The term "fuzzy logic," as it is understood in this book, stands for all aspects of representing and manipulating knowledge based on the rejection of the most fundamental principle of classical logic---the principle of bivalence. According to this principle, each declarative sentence is required to be either true or false. In fuzzy logic, these classical truth values are not abandoned. However, additional, intermediate truth values between true and false are allowed, which are interpreted as degrees of truth. This opens a new way of thinking---thinking in terms of degrees rather than absolutes. For example, it leads to the definition of a new kind of sets, referred to as fuzzy sets, in which membership is a matter of degree. The book examines the genesis and development of fuzzy logic. It surveys the prehistory of fuzzy logic and inspects circumstances that eventually lead to the emergence of fuzzy logic. The book explores in detail the development of propositional, predicate, and other calculi that admit degrees of truth, which are known as fuzzy logic in the narrow sense. Fuzzy logic in the broad sense, whose primary aim is to utilize degrees of truth for emulating common-sense human reasoning in natural language, is scrutinized as well. The book also examines principles for developing mathematics based on fuzzy logic and provides overviews of areas in which this has been done most effectively. It also presents a detailed survey of established and prospective applications of fuzzy logic in various areas of human affairs, and provides an assessment of the significance of fuzzy logic as a new paradigm.
This book presents the complete philosophy of Fuzzy Set Theory. It offers a collection of views from scholars involved in various research projects concerning fuzziness in science, technology, economic systems, social sciences, logics and philosophy.
Fuzzy Logic with Engineering Applications, Fourth Edition Timothy J. Ross, University of New Mexico, USA The latest update on this popular textbook The importance of concepts and methods based on fuzzy logic and fuzzy set theory has been rapidly growing since the early 1990s and all the indications are that this trend will continue in the foreseeable future. Fuzzy Logic with Engineering Applications, Fourth Edition is a new edition of the popular textbook with 15% of new and updated material. Updates have been made to most of the chapters and each chapter now includes new end-of-chapter problems. Key features: New edition of the popular textbook with 15% of new and updated material. Includes new examples and end-of-chapter problems. Has been made more concise with the removal of out of date material. Covers applications of fuzzy logic to engineering and science. Accompanied by a website hosting a solutions manual and software. The book is essential reading for graduates and senior undergraduate students in civil, chemical, mechanical and electrical engineering as wells as researchers and practitioners working with fuzzy logic in industry.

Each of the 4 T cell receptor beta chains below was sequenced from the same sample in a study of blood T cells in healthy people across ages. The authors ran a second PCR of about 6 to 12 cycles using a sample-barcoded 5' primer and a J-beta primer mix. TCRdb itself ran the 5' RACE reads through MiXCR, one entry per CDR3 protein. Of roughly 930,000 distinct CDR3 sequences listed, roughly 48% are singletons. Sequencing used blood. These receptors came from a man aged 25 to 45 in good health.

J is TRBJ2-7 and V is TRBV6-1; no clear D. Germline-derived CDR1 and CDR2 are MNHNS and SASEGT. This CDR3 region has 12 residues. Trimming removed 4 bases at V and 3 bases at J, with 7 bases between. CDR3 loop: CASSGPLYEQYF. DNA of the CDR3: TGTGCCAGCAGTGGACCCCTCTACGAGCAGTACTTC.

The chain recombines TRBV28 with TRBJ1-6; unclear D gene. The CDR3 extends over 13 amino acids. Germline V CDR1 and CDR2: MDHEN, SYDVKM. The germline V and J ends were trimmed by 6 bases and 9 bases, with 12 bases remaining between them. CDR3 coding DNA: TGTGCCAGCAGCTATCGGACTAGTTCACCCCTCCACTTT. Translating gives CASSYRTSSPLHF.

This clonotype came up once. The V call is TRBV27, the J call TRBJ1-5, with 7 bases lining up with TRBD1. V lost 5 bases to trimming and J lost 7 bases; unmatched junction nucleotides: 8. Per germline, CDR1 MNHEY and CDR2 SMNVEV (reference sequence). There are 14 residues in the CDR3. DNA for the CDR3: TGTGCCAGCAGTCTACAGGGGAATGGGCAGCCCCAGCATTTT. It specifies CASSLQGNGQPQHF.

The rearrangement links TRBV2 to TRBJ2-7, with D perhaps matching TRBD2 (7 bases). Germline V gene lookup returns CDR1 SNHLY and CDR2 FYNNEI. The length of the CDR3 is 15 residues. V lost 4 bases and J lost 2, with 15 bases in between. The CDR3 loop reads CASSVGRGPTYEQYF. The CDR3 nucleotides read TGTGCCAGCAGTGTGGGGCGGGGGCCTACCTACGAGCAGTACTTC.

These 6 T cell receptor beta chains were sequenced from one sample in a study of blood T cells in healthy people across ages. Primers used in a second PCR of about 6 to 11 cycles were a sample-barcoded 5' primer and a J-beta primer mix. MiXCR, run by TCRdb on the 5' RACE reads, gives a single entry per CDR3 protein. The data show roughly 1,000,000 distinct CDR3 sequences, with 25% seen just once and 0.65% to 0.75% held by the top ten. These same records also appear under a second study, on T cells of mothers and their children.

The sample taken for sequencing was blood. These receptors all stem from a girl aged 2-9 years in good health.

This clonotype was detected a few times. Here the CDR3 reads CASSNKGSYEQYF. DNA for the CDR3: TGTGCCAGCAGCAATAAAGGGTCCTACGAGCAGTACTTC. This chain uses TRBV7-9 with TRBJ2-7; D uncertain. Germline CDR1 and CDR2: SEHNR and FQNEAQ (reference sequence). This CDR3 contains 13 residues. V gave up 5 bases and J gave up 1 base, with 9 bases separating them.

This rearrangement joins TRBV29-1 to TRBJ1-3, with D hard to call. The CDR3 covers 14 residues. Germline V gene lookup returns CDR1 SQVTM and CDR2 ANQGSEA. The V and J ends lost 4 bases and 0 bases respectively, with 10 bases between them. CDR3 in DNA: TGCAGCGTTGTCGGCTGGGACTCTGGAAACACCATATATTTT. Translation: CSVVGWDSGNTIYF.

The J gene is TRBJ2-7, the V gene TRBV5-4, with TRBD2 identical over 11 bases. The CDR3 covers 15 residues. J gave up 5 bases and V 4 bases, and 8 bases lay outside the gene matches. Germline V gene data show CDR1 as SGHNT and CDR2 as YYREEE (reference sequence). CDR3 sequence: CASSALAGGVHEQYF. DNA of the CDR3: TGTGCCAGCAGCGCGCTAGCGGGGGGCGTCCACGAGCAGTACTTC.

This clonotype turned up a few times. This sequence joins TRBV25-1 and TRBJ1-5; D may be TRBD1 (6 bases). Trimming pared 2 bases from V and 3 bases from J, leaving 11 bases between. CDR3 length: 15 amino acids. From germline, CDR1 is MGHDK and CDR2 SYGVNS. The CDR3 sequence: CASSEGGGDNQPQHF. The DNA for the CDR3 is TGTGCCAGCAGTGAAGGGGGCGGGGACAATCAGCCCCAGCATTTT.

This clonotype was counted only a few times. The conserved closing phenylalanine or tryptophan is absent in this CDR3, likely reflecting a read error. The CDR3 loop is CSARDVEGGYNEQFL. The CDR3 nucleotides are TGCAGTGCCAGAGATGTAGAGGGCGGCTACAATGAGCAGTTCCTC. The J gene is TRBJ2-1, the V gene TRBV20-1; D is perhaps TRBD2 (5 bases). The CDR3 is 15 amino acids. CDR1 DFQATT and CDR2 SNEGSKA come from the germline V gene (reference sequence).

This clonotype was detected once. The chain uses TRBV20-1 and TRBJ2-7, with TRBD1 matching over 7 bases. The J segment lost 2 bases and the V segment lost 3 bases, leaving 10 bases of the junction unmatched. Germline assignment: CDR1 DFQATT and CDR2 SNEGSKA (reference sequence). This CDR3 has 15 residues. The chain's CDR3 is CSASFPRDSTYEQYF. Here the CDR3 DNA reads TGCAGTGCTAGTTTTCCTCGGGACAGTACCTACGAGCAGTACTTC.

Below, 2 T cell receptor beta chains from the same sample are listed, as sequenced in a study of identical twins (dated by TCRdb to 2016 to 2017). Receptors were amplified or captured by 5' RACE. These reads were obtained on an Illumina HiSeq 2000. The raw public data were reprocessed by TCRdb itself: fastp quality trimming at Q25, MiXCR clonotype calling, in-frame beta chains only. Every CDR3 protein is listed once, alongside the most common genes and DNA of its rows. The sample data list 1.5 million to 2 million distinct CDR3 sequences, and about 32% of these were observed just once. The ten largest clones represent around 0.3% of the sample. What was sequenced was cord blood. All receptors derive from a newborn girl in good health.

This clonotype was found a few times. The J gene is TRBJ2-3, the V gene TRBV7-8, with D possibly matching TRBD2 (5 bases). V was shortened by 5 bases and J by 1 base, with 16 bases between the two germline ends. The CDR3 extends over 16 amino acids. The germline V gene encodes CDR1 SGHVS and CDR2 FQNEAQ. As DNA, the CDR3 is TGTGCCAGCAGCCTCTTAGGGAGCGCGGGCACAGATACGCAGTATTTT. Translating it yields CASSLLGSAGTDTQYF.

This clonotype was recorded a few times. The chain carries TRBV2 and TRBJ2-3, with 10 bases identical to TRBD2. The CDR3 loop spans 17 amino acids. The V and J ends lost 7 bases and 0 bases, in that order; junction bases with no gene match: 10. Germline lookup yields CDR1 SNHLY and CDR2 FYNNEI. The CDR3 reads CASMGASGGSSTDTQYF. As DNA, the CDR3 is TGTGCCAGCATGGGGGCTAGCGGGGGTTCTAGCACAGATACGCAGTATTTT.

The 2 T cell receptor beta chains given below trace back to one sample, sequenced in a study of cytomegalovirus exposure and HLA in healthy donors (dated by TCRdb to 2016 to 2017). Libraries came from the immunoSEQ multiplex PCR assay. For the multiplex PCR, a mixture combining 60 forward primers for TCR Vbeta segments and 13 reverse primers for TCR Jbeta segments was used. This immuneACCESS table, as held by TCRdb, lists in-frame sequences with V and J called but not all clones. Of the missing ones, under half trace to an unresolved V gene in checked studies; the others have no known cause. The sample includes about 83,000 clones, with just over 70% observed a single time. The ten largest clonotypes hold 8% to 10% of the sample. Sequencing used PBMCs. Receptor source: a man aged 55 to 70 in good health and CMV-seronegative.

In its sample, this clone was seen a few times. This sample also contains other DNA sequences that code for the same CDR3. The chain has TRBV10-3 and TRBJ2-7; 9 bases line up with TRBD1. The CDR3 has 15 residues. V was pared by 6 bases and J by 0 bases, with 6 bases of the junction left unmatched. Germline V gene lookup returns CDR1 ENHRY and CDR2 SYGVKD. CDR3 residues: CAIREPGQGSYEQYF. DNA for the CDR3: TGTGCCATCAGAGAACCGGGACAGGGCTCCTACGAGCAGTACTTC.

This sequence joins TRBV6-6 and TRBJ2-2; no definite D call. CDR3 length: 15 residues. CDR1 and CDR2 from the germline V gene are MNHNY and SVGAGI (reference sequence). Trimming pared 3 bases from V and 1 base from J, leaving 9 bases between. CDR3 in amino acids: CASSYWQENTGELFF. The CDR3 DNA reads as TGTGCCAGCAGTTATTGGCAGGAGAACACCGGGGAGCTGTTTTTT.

How far can you take fuzzy logic, the brilliant conceptual framework made famous by George Klir? With this book, you can find out. The authors of this updated edition have extended Klir’s work by taking fuzzy logic into even more areas of application. It serves a number of functions, from an introductory text on the concept of fuzzy logic to a treatment of cutting-edge research problems suitable for a fully paid-up member of the fuzzy logic community.
This volume offers insights into the development of mathematical logic over the last century. Arising from a special session of the history of logic at an American Mathematical Society meeting, the chapters explore technical innovations, the philosophical consequences of work during the period, and the historical and social context in which the logicians worked. The discussions herein will appeal to mathematical logicians and historians of mathematics, as well as philosophers and historians of science.
At the beginning of the new millennium, fuzzy logic opens a new challenging perspective in information processing. This perspective emerges out of the ideas of the founder of fuzzy logic - Lotfi Zadeh, to develop 'soft' tools for direct computing with human perceptions. The enigmatic nature of human perceptions manifests in their unique capacity to generalize, extract patterns and capture both the essence and the integrity of the events and phenomena in human life. This capacity goes together with an intrinsic imprecision of the perception-based information. According to Zadeh, it is because of the imprecision of the human imprecision that they do not lend themselves to meaning representation through the use of precise methods based on predicate logic. This is the principal reason why existing scientific theories do not have the capability to operate on perception-based information. We are at the eve of the emergence of a theory with such a capability. Its applicative effectiveness has been already demonstrated through the industrial implementation of the soft computing - a powerful intelligent technology centred in fuzzy logic. At the focus of the papers included in this book is the knowledge and experience of the researchers in relation both to the engineering applications of soft computing and to its social and philosophical implications at the dawn of the third millennium. The papers clearly demonstrate that Fuzzy Logic revolutionizes general approaches for solving applied problems and reveals deep connections between them and their solutions.